War, as viewed from ground level, is about food, latrines and horror:
“Bullets hurt, corpses stink, men under fire are often so frightened
that they wet their trousers.” As if footnote to that, he (Orwell)
recalls one night at the Front when he and another had crawled
out into No Man’s Land — a 300-yard wide beet field with little cover —
to snipe at the enemy, and been caught by the dawn:
“We were still trying to nerve ourselves to make a dash for it when there was an uproar and a blowing of whistles in the Fascist trench. Some of our aeroplanes were coming over. At this moment, a man presumably carrying a message to an officer, jumped out of the trench and ran along the top of the parapet in full view. He was half-dressed and was holding up his trousers with both hands as he ran…. It is true that I am a poor shot and unlikely to hit a running man at a hundred yards, and also that I was thinking chiefly about getting back to our trench while the Fascists had their attention fixed on the aeroplanes. Still, I did not shoot partly because of that detail about the trousers. I had come here to shoot at ‘Fascists’; but a man who is holding up his trousers isn’t a ‘Fascist’, he is visibly a fellow-creature, similar to yourself, and you don’t feel like shooting at him.”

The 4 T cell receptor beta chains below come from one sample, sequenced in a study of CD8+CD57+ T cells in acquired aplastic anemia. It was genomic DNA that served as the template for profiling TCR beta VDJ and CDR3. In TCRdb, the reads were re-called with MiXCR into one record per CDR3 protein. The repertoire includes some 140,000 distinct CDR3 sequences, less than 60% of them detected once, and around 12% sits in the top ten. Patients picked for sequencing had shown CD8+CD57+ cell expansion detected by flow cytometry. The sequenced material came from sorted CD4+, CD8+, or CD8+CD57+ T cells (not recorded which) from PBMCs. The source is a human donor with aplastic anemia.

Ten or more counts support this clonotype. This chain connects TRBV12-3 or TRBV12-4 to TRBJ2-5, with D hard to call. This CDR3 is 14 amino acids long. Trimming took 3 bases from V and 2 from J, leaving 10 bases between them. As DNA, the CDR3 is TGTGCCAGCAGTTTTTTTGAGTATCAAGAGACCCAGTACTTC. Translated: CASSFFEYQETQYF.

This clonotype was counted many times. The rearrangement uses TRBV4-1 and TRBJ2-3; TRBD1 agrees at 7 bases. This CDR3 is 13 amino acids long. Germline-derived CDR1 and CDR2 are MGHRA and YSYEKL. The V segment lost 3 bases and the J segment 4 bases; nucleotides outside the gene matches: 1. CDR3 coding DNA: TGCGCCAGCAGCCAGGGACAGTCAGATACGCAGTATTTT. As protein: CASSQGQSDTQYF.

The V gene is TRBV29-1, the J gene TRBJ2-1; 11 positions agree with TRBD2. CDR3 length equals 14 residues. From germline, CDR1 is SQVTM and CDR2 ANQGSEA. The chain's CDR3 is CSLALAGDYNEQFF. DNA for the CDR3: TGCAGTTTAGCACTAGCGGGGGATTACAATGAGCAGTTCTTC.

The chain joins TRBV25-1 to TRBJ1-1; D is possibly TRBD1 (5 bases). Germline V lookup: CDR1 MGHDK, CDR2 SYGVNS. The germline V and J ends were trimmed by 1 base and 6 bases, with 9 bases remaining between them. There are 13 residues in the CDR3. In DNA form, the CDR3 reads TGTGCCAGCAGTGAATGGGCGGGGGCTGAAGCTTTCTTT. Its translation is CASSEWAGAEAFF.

– Steve King, reviewing George Orwell’s
Homage to Catalonia, his treatise on the Spanish Civil War
George Orwell wrote Animal Farm in 1945, Nineteen Eighty-Four in 1949,
and then he promptly died in January of 1950.
His real name was Eric Arthur Blair. He was British.